Pax Global Media
Ongoing disruptions in air travel have forced Air Canada to make “meaningful reductions” to its summer flight schedule, according to reports.
Due to “unprecedented and unforeseen strains” on all aspects of aviation, Canada’s flag carrier will reduce its schedule by 77 round trips — or 154 flights — on average, each day during the months of July and August.
The update was confirmed by Air Canada spokesperson Peter Fitzpatrick in a statement to CBC News on Wednesday (June 29).
Prior to the reductions, Air Canada was operating about 1,000 flights per day, the airline says.
READ MORE: More than half of domestic flights to Canada’s major airports delayed, cancelled
The plan is to temporarily suspend three routes between Montreal and Pittsburgh, Baltimore and Kelowna and one from Toronto to Fort McMurray, Fitzpatrick said, but "most" flights impacted are ones out of Toronto and Montreal
"These will be mostly frequency reductions, affecting primarily evening and late-night flights by smaller aircraft, on transborder and domestic routes," Fitzpatrick said.
But "international flights are unaffected, with a few timing changes to reduce flying at peak times and even out the customer flow.”
Michael Rousseau, Air Canada’s president and CEO, issued a statement on Wednesday to address the situation.
"Regrettably, things are not business as usual in our industry globally, and this is affecting our operations and our ability to serve you with our normal standards of care," Rousseau wrote in a note that was later emailed to Aeroplan members.
READ MORE: Feds extend border measures through Sept. 30; pause on airport testing to continue until mid-July
"The COVID‑19 pandemic brought the world air transport system to a halt in early 2020. Now, after more than two years, global travel is resurgent, and people are returning to flying at a rate never seen in our industry."
Rousseau said the airline continues to deal with “customer service shortfalls,” despite detailed and careful planning and the "largest and fastest scale of hiring in the company's history."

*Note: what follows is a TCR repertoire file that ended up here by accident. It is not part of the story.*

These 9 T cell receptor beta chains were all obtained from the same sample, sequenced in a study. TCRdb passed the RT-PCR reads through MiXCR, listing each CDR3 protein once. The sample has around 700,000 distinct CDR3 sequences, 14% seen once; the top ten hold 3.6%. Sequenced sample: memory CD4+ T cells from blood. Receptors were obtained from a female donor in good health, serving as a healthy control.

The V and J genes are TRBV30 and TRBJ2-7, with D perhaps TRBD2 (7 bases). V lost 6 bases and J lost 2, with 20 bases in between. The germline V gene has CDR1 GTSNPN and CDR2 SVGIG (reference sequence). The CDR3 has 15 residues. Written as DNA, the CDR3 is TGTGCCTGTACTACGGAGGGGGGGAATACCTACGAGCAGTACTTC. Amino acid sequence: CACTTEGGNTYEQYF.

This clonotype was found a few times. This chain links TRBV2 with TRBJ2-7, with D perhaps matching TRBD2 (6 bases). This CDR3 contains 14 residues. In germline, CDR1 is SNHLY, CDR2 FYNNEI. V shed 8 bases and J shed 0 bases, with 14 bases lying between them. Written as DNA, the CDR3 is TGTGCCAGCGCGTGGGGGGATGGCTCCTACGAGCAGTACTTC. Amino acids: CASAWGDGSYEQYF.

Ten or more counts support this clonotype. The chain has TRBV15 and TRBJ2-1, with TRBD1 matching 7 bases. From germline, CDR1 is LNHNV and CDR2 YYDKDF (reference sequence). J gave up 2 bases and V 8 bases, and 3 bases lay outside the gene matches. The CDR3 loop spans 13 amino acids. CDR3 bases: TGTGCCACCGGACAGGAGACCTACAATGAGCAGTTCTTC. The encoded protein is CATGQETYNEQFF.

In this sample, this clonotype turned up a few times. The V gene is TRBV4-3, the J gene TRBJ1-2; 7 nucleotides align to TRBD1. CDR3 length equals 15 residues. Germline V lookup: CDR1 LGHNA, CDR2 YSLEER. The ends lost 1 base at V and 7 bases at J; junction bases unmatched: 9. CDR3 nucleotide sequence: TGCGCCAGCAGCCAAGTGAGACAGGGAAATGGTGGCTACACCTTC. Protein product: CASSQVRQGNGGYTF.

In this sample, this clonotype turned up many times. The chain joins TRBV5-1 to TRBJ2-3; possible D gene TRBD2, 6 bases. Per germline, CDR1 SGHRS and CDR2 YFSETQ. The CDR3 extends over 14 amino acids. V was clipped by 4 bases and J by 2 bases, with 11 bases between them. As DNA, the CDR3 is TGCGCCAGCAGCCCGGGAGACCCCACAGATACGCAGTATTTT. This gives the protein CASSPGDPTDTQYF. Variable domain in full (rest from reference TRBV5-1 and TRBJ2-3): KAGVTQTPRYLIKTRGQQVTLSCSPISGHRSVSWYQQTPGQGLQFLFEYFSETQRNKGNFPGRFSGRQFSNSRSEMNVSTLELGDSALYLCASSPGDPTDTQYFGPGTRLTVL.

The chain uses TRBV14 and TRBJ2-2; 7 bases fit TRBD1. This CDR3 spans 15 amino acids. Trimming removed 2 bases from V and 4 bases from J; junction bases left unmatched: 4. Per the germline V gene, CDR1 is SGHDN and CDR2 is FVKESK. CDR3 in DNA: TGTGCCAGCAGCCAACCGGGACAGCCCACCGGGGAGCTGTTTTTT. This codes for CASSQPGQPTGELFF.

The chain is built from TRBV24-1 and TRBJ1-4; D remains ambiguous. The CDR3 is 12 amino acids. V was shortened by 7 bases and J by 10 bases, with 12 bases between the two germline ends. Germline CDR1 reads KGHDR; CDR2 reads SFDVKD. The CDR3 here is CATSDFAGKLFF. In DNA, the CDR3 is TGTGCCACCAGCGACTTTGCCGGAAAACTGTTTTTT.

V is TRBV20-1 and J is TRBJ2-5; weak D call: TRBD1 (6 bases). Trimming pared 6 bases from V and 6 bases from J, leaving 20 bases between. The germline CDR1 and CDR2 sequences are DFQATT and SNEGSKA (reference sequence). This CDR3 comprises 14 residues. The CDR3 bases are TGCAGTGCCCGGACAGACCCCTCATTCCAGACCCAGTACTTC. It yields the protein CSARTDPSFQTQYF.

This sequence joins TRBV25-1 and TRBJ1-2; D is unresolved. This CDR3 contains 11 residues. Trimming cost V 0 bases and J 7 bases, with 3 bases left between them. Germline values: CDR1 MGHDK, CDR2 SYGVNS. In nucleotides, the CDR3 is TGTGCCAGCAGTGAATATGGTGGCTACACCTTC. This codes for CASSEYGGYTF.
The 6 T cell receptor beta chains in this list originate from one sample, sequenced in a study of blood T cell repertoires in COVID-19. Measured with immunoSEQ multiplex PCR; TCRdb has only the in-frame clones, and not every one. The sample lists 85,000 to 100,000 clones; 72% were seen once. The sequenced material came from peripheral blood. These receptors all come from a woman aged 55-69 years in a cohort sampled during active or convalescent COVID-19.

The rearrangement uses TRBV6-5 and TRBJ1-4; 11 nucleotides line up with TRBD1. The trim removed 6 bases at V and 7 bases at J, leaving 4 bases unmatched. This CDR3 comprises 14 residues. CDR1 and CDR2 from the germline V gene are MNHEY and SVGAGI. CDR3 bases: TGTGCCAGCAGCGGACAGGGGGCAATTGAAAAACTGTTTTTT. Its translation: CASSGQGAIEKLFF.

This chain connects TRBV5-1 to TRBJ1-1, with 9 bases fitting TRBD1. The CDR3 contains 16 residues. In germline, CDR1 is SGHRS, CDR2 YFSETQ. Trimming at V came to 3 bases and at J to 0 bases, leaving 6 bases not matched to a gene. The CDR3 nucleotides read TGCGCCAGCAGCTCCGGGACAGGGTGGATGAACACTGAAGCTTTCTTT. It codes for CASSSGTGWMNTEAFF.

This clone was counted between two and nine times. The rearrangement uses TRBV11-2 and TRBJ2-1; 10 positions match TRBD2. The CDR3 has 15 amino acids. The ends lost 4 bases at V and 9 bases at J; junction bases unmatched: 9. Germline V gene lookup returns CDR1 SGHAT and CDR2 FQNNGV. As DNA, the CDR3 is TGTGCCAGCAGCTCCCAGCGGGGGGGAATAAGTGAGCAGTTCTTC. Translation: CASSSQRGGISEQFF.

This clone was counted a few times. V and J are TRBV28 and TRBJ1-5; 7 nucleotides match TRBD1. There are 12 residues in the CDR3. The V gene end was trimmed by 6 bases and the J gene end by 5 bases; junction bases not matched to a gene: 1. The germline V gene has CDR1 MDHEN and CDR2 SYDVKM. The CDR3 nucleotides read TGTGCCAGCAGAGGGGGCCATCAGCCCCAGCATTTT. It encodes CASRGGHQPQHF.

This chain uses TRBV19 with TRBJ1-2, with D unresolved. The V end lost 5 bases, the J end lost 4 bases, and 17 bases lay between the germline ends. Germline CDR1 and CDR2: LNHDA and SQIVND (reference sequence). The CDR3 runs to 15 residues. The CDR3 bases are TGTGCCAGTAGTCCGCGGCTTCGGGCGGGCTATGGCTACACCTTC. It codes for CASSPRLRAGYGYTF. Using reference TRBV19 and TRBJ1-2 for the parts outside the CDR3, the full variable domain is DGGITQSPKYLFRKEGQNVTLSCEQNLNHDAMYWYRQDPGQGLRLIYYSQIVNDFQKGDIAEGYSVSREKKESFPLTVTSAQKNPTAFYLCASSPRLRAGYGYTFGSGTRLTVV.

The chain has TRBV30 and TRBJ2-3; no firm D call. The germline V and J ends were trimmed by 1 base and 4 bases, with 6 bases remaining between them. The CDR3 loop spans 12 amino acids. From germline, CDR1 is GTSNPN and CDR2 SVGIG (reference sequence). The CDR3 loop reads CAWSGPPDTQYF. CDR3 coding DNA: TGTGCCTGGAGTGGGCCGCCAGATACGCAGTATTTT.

He noted that it was “not an easy decision” to reduce the schedule as the move will “have a negative impact on some customers.”
"But doing this in advance allows affected customers to take time to make other arrangements in an orderly manner, rather than have their travel disrupted shortly before or during their journey, with few alternatives available,” Rousseau said.
The "meaningful reductions" Air Canada is making this summer will “reduce passenger volumes and flows to a level we believe the air transport system can accommodate," the CEO said.
"We are convinced these changes will bring about the improvements we have targeted. But to set expectations, it should also be understood the real benefits of this action will take time and be felt only gradually as the industry regains the reliability and robustness it had attained prior to the pandemic."
Rousseau offered his "sincere apologies" and assured customers that "we very clearly see the challenges at hand, that we are taking action, and that we are confident we have the strategy to address them."
"This is our company's chief focus at every level," he stated.
Air Canada's stock fell seven per cent in early morning trading Thursday following the news.
The airline's shares fell $1.27 or 7.4 per cent to $15.80 before rebounding a little, deepening a decline from more than $21 per share at the start of the month.
Cancellations & delays
The update comes after earlier media reports revealed that more than half of flights flying in and out of Canada’s largest airports are being delayed cancelled, according to recent data compiled by Fredericton, N.B-based company DataWazo.
On Wednesday, the CEO of the Montreal-Trudeau Airport – where Air Canada plans to reduce some flights – told CTV News Montreal that the airport was already in talks with airlines to reduce schedules.
“We're having discussions and it's likely the frequencies — the number of flights we'll have on a given destination — or destinations themselves,” Philippe Rainville said, noting that a staffing shortage at the airport is causing issues, specifically in loading and unloading luggage from planes.
The announcement comes on the same day that the Government of Canada announced that it will extend current border measures for travellers entering Canada until at least Sept. 30, 2022.
In addition, the pause of mandatory random testing (first announced June 11) will continue at all airports “until mid-July” for travellers who qualify as fully vaccinated, officials said.
The decision was made so airports could focus on streamlining their operations amid an increase in passenger traffic.
The government, meanwhile, will move forward with moving COVID-19 testing for air travellers outside of airports to “test provider stores, pharmacies or by virtual appointment.”
Travellers who are not fully vaccinated (unless exempt) must continue to test on day one and day eight of their 14-day quarantine, officials said.
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